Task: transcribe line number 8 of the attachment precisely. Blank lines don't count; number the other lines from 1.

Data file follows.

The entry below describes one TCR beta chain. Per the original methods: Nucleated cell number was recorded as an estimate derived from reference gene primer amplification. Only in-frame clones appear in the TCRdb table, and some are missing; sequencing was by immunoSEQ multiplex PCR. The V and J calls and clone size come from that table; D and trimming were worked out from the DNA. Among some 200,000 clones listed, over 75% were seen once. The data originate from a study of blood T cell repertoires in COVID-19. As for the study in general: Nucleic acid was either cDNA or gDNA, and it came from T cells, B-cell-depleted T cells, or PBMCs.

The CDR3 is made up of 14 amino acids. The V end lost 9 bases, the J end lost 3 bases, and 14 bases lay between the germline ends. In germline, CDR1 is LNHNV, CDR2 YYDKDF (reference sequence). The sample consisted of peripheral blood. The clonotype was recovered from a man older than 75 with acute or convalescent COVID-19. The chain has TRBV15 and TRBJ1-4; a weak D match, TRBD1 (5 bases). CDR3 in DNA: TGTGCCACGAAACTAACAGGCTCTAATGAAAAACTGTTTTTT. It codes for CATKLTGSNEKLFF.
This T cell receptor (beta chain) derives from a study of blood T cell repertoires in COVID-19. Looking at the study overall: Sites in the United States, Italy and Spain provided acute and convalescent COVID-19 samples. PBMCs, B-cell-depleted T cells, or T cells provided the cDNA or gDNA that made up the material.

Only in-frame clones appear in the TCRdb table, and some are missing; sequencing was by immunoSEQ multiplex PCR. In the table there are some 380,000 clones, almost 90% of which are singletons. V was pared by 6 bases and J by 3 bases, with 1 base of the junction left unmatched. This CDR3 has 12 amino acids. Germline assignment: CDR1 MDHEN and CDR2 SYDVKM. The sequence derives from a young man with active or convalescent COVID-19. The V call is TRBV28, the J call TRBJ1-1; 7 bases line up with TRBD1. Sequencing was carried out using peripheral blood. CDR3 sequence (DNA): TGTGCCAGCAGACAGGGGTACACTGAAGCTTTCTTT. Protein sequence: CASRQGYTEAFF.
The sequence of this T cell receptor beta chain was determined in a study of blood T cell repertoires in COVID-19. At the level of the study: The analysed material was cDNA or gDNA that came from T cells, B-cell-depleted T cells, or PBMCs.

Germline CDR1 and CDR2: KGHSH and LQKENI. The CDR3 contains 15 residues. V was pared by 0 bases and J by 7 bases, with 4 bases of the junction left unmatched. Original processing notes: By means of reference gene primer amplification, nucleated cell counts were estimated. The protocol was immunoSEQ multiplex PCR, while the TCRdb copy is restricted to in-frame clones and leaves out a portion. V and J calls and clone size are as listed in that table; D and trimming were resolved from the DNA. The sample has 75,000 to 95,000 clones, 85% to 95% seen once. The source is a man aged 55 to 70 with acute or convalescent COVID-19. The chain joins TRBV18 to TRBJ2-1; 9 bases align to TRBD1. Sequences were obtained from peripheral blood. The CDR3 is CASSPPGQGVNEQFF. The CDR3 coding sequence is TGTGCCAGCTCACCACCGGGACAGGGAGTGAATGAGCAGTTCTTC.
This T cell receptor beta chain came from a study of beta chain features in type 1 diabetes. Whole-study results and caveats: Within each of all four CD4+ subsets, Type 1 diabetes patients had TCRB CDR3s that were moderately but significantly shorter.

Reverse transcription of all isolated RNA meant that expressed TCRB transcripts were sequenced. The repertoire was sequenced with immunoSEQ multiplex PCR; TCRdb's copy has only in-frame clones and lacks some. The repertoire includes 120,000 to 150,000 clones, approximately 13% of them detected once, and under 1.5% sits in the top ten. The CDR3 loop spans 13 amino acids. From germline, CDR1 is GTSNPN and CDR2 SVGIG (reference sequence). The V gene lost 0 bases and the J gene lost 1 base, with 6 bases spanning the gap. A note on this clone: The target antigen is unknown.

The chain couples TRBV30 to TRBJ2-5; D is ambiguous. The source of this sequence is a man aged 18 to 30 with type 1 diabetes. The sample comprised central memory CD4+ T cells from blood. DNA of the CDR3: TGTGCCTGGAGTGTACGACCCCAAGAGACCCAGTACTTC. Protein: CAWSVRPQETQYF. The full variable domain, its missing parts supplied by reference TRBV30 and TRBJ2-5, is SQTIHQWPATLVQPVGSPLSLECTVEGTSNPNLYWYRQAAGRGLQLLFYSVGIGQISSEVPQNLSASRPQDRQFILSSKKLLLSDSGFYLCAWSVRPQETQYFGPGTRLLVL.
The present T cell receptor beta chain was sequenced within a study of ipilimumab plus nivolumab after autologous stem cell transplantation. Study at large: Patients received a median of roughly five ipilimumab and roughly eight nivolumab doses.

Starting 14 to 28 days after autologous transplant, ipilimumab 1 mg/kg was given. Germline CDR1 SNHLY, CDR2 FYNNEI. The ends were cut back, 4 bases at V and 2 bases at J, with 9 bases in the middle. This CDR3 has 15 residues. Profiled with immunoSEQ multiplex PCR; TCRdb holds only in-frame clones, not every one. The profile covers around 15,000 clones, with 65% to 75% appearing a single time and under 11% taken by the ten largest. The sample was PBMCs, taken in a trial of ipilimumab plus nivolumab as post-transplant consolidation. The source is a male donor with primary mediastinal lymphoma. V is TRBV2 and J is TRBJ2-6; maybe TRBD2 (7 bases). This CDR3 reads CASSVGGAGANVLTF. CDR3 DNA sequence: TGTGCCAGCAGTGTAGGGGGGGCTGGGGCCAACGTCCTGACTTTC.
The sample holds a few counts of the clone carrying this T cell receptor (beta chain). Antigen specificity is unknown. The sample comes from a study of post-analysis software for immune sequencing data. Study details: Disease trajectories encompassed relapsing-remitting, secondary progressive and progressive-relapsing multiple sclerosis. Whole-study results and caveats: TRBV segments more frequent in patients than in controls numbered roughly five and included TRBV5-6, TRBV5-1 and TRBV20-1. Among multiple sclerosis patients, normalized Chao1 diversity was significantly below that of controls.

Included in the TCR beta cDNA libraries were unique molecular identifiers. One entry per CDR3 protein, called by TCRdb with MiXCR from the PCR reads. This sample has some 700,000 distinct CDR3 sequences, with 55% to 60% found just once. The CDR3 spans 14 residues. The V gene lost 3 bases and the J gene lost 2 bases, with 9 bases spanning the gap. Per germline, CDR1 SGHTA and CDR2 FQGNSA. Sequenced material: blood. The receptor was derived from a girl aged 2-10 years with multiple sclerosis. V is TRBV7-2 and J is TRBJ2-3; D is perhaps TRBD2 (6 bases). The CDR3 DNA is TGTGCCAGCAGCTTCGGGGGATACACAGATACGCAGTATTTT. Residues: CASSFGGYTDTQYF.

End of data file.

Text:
Reverse transcription of all isolated RNA meant that expressed TCRB transcripts were sequenced. The repertoire was sequenced with immunoSEQ multiplex PCR; TCRdb's copy has only in-frame clones and lacks some. The repertoire includes 120,000 to 150,000 clones, approximately 13% of them detected once, and under 1.5% sits in the top ten. The CDR3 loop spans 13 amino acids. From germline, CDR1 is GTSNPN and CDR2 SVGIG (reference sequence). The V gene lost 0 bases and the J gene lost 1 base, with 6 bases spanning the gap. A note on this clone: The target antigen is unknown.